Review: The Night House by Jo Nesbø


Print Length: 256 pages
Publisher: Knoph (October 3, 2023)

From In the wake of his parents’ tragic deaths in a house fire, fourteen-year-old Richard Elauved has been sent to live with his aunt and uncle in the remote, insular town of Ballantyne. Richard quickly earns a reputation as an outcast, and when a classmate named Tom goes missing, everyone suspects the new, angry boy is responsible for his disappearance. No one believes him when he says the telephone booth out by the edge of the woods sucked Tom into the receiver like something out of a horror movie. No one, that is, except Karen, a beguiling fellow outsider who encourages Richard to pursue clues the police refuse to investigate. He traces the number that Tom prank-called from the phone booth to an abandoned house in the Mirror Forest. There he catches a glimpse of a terrifying face in the window. And then the voices begin to whisper in his ear . . .

She’s going to burn. The girl you love is going to burn. There’s nothing you can do about it.

When another classmate disappears, Richard must find a way to prove his innocence—and preserve his sanity—as he grapples with the dark magic that is possessing Ballantyne and pursuing his destruction.

Then again, Richard may not be the most reliable narrator of his own story . . .


My Rating: 1 star out of 5

I'm going to be honest here, this book took me the better part of October to finish because I had to keep putting it down and coming back to it. There was just a lot happening and NONE of it was particularly good or interesting. In fact, the first two parts of the book felt like a bad acid trip.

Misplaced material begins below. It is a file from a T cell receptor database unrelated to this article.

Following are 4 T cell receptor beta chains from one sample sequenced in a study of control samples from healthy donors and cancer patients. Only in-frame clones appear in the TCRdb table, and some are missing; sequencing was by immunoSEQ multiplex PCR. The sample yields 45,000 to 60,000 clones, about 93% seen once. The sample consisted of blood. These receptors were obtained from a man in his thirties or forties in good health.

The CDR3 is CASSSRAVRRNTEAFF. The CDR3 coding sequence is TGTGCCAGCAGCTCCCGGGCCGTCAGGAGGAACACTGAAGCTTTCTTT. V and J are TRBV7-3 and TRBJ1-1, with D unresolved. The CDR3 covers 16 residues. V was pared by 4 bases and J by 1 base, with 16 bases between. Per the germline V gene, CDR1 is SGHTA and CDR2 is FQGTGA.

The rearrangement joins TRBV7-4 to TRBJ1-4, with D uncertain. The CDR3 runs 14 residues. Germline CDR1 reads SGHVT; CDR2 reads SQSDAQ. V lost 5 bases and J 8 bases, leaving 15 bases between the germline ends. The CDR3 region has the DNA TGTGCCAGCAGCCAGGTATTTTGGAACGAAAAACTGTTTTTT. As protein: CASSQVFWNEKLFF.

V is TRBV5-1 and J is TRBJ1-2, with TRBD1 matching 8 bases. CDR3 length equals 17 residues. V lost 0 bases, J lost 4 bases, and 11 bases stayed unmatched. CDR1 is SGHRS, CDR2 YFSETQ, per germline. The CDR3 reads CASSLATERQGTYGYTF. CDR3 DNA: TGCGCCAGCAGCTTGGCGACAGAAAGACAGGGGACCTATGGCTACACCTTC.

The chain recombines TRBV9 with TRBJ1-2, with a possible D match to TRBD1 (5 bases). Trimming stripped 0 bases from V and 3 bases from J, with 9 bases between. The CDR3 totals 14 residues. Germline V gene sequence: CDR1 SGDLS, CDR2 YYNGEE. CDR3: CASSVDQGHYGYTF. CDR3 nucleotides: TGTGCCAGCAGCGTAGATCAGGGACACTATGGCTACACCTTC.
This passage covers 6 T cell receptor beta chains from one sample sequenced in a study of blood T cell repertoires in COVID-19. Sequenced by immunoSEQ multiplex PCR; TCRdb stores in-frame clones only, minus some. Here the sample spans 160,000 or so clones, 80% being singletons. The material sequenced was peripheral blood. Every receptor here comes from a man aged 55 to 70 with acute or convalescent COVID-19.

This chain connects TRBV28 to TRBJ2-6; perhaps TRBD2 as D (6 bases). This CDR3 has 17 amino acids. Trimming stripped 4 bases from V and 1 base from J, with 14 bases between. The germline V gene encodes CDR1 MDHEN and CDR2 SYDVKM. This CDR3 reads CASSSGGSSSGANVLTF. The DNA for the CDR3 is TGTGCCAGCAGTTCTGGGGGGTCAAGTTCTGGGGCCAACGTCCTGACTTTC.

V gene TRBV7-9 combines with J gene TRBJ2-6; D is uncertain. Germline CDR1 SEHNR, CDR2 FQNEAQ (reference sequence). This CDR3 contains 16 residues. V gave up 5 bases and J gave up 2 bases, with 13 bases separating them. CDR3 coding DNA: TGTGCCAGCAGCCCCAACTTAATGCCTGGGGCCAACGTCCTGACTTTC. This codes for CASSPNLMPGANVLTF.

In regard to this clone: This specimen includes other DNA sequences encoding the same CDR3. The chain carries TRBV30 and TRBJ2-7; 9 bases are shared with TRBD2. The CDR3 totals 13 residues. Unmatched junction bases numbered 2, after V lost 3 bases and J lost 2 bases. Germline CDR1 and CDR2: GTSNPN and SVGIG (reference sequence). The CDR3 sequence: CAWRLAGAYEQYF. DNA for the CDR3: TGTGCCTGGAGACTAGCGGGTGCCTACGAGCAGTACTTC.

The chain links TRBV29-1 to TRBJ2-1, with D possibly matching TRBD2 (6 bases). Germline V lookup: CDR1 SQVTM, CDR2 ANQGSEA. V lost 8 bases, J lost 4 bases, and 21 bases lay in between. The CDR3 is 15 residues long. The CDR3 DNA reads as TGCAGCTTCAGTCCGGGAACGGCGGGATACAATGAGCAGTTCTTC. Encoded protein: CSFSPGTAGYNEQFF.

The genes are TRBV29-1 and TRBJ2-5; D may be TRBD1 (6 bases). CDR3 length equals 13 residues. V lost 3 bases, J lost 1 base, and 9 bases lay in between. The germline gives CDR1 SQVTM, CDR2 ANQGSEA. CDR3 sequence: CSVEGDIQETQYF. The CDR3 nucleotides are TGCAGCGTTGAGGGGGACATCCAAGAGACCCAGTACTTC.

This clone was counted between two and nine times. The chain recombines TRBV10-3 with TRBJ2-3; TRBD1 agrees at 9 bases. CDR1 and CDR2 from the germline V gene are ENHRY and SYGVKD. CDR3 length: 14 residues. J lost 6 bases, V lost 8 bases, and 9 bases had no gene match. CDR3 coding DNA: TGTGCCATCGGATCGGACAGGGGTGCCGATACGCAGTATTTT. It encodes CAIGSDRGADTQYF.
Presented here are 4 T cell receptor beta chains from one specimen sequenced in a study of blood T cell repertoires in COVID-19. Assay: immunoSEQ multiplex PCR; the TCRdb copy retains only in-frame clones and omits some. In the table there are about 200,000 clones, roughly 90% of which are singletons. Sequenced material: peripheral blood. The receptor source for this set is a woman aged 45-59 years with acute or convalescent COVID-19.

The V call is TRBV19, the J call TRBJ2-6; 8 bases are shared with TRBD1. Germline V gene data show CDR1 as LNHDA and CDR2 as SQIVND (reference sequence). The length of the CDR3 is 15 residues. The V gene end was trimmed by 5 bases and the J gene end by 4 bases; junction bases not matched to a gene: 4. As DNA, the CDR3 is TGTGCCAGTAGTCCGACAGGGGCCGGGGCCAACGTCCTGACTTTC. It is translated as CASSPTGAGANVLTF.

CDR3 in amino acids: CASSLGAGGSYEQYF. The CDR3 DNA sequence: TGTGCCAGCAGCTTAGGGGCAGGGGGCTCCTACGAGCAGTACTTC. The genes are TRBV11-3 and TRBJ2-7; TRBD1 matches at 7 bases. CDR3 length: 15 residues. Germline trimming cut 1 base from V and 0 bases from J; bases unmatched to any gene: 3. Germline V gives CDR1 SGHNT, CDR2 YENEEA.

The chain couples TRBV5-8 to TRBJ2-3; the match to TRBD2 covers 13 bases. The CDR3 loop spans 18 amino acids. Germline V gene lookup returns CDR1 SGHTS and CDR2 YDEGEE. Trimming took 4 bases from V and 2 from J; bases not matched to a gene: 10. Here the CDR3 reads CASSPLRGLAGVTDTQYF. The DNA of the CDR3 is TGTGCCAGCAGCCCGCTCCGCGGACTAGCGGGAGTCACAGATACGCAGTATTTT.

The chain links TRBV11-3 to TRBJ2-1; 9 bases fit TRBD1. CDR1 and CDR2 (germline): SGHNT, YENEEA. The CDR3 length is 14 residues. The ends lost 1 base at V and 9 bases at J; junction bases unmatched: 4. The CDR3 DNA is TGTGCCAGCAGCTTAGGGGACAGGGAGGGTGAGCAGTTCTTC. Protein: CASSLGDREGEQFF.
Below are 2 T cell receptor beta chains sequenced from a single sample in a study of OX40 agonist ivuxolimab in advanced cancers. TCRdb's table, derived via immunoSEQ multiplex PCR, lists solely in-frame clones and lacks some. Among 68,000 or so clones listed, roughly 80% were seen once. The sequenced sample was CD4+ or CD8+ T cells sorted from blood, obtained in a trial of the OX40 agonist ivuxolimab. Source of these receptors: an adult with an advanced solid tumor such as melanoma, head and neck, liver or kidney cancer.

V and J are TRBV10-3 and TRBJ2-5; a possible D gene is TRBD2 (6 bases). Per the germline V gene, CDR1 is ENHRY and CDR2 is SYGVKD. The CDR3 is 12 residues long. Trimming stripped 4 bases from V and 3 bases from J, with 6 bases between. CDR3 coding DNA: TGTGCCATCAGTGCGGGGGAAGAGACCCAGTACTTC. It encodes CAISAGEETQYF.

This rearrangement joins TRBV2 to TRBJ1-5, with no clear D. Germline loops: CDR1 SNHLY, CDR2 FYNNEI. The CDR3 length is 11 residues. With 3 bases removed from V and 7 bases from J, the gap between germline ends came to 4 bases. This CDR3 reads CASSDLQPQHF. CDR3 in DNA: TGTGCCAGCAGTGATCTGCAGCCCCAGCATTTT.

To begin with, and I feel like I'm beating a dead horse here from the amount of other people who have said this, but the sheer amount of fat-shaming, homophobia and sexism happening in this book is appalling. The writing also seemed a bit .... immature. Like the author was aiming for a younger target audience, but considering the nature of this novel HAD to market it for adults instead. 

Added to that, Richard was the kind of character that is just so irredeemable that as a reader, I just didn't care what happened to him which added to my overall dislike of the book. After all, it's hard to be invested in a story when you hate the main character.

But then the ending and that "twist?" After all of the time I spent slogging through this story in the hopes it would get better, it felt more like a slap in the face than anything else. There were also some other issues that I don't feel comfortable mentioning (and are spoilers) that made this entire thing unpalatable for me. 

DISCLAIMER: I received a complimentary copy of this novel from the publisher. This has not affected my review in any way. All thoughts and opinions expressed in this review are 100% my own.

                                             The Night House is available on

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